"Remember that the Lord rescued you from the iron-smelting furnace of Egypt in order to make you his very own people and his special possession." Deuteronomy 4:20 NLT
Smell may do the best job at triggering my memory, but sight functions well, too.
While walking, I saw an unusual sight that activated a flood of memories: a lone Chinaberry tree. My grandfather, who lived in Vance, was a hog farmer— at least as long as I knew him. And next to the fences surrounding the old farm house — the fences that corralled his hogs — stood numerous Chinaberry trees. What led them to grow there, I’m not sure. He surely didn’t plant them. Perhaps birds deposited the remainder of the seeds after eating the berries.
Chinaberry trees are uncommon where I presently live, so seeing one surprised me. The gentle leaves and placid bark brought back memories of lazy summer pre-teen days spent with my cousin, who lived next door to my grandparents. A cousin who was an expert on Chinaberry trees and all we could do with them.
We wiled away the long summer days hanging from their branches, watching the hogs mull around beneath us. They loved the Chinaberry trees, too, for the berries they dropped. And in our devilmented moments, we removed limbs from the trees, shaved the bark with our large hunting knives, pointed the ends and threw our homemade spears at the unsuspecting hogs. Their ensuing squeals brought our grandmother out of the house with a sharp rebuke: “Alright, Pappy’s gonna cut your behind.”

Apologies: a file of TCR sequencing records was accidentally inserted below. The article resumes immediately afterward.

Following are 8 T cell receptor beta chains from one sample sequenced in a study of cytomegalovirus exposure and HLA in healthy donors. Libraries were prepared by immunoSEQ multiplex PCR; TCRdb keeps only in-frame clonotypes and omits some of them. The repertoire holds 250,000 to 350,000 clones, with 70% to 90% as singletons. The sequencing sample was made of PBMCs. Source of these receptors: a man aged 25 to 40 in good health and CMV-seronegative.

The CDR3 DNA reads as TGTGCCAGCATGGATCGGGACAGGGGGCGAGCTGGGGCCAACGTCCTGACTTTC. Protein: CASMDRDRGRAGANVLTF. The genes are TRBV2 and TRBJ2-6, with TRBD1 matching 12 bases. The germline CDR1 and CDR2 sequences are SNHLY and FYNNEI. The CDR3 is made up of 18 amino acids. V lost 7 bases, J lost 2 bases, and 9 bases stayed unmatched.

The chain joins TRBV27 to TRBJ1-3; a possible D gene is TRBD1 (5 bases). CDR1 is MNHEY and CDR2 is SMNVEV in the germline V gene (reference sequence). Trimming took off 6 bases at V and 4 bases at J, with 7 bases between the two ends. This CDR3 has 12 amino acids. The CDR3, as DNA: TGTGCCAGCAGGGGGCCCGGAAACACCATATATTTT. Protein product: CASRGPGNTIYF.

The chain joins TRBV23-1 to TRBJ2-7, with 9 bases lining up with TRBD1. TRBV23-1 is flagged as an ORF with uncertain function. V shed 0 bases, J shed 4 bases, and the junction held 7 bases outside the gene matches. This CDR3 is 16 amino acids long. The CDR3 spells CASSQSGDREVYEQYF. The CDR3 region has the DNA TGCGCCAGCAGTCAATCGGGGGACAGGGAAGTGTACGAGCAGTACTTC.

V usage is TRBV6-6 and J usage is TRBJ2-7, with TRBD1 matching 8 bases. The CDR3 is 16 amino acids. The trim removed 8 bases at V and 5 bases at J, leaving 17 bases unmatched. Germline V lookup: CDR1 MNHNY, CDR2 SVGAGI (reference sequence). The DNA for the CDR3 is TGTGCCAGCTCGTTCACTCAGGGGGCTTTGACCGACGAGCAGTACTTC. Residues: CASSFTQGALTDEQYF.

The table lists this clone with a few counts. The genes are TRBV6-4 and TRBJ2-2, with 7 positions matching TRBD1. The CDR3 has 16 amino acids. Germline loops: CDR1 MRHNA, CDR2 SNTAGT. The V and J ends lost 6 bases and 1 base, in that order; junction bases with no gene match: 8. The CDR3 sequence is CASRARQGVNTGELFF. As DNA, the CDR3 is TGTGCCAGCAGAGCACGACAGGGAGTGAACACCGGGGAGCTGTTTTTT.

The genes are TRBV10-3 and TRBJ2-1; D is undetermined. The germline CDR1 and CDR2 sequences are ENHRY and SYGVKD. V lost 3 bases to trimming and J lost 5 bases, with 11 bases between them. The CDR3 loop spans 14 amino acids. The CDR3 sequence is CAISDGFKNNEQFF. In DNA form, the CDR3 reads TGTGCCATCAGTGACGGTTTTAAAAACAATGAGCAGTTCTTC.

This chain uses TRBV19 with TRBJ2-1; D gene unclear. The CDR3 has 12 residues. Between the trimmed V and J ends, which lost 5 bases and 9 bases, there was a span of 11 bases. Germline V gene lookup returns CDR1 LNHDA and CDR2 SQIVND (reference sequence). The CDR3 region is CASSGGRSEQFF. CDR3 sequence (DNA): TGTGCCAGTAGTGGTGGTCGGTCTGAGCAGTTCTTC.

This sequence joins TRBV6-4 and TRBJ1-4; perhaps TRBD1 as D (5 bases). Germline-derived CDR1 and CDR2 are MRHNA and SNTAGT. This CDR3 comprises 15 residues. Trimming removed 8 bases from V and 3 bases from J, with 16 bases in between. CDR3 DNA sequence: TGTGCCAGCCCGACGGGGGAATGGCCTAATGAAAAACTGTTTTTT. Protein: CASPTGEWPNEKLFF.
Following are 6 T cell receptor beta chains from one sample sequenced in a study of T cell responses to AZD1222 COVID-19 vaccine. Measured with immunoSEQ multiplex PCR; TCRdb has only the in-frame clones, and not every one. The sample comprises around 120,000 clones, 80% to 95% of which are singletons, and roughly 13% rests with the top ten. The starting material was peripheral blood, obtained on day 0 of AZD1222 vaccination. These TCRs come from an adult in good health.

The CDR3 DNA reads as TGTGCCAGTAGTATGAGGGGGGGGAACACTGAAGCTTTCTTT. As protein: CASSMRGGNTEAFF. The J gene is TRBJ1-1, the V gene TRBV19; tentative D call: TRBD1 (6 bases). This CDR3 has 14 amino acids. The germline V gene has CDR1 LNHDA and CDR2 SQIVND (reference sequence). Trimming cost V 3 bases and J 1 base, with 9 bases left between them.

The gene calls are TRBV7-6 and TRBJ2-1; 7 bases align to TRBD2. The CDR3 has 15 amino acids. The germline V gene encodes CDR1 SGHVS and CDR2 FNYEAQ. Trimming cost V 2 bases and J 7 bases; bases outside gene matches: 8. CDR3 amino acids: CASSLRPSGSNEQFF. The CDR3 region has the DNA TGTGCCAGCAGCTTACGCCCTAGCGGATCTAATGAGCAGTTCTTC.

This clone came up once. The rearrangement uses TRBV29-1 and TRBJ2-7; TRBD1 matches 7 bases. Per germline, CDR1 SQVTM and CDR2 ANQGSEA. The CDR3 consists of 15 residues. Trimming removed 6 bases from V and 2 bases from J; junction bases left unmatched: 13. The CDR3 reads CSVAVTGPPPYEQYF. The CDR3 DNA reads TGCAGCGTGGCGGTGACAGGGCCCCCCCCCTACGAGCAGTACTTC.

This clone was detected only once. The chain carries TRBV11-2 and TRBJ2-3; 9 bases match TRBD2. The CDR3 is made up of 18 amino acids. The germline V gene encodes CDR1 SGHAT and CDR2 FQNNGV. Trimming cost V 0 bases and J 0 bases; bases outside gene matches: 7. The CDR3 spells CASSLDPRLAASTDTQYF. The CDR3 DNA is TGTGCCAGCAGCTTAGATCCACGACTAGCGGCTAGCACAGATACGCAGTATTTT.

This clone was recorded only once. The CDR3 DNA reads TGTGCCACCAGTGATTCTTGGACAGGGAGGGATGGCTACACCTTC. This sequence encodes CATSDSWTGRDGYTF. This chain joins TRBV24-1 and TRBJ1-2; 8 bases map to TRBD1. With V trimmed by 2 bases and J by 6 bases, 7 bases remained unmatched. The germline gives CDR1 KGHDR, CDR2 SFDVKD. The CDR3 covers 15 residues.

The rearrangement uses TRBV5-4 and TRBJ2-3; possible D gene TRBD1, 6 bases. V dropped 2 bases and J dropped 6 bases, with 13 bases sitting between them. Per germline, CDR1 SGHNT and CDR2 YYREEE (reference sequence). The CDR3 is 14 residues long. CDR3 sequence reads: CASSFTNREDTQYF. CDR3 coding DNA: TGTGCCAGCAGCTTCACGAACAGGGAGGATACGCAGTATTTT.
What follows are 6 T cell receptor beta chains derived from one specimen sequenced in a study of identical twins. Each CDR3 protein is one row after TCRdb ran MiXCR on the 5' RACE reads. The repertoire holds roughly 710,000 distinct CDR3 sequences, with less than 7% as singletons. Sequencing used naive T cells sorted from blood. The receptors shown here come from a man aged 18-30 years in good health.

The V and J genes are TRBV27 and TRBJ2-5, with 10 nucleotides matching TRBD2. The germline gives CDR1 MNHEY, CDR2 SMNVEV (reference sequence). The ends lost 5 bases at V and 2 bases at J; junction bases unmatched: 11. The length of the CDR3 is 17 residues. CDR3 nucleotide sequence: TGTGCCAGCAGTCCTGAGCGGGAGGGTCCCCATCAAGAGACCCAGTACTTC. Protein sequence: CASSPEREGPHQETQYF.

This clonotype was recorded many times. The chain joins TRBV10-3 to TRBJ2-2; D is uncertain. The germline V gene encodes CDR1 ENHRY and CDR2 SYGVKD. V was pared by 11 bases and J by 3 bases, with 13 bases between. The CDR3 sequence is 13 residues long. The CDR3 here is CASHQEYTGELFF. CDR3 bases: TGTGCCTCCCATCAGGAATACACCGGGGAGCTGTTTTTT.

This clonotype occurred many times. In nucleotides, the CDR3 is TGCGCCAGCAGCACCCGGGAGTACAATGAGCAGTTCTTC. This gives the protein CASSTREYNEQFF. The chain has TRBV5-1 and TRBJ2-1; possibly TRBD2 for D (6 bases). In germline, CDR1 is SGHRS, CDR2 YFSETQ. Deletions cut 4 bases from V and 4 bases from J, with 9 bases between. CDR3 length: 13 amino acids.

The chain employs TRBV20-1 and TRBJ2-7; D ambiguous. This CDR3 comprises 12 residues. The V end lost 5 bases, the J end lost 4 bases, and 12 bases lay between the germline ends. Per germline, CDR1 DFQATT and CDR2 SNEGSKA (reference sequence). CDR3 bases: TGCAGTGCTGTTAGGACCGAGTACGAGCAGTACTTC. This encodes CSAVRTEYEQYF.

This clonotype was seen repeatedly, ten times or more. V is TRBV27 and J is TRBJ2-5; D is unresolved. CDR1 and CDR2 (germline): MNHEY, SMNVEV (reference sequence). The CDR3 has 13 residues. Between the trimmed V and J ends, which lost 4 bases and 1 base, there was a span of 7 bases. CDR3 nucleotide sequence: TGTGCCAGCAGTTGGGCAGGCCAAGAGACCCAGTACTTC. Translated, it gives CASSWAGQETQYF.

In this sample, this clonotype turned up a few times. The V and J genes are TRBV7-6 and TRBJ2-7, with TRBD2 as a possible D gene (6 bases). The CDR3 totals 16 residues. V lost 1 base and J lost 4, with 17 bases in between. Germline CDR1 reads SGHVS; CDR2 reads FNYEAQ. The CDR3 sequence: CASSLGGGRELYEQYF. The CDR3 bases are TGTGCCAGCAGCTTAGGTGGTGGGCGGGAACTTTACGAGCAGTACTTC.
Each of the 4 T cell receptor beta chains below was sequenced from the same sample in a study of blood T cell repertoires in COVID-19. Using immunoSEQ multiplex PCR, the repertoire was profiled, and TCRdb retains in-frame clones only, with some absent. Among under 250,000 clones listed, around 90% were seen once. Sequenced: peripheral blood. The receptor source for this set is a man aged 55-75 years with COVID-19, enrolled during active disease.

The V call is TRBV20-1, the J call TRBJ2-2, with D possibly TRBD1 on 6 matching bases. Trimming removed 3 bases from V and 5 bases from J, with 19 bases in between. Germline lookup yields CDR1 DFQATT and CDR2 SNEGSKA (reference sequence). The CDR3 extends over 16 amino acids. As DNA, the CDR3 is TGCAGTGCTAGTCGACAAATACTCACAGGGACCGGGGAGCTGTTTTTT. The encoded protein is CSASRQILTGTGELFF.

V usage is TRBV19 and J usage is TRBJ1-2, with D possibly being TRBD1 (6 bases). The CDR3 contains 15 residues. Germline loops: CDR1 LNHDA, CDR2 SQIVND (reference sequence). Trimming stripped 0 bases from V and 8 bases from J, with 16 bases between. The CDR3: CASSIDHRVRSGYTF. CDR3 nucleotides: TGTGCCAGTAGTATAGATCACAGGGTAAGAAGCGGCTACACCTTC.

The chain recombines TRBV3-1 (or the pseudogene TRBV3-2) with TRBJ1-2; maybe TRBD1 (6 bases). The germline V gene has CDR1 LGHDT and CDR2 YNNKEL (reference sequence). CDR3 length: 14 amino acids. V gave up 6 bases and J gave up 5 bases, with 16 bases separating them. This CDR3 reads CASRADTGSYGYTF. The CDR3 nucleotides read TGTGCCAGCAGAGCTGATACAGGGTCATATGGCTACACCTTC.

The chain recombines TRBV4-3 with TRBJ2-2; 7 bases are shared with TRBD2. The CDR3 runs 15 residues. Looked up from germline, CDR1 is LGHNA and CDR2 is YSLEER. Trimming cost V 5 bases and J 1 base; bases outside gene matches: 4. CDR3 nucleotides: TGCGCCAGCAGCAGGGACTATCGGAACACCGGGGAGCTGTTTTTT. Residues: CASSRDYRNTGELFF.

Memory is a powerful tool sadly taken from those who have endured accidents, incurred illnesses, or been unfortunate enough to be born with mental limitations. But in its healthy form, memory serves the human body in many facets.
God often called upon his people to remember. One of the focal points in Israel’s history God wanted them to remember was the 400 years they spent in Egyptian slavery and how he delivered them. Remembering that episode would keep him endeared to them.
I never want to forget how a Chinaberry tree looks. Each time I see one, I remember some enjoyable times of my boyhood days. But more important things than a Chinaberry tree exist, which I want to remember.
I always want to remember I was lost, yet now am found. Not geographically. I once groveled in sin’s slavery, but my belief in the efficacy of Jesus’ shed blood on Calvary’s cross freed me.
I relish the memory that God continually resides with me in the person of his Spirit. Regardless of what I’m facing, he lingers nearby to give hope, courage, faith, wisdom and trust.
I also cherish remembering what Jesus said: he was leaving to prepare a place for his children but he would return to take them home. The troubles of this world won’t always be my daily lot. I’ll be free at last from pain, suffering, evil and all forms of sadness.
When life gets you down — or when you just need a daily boost — remember God’s promises.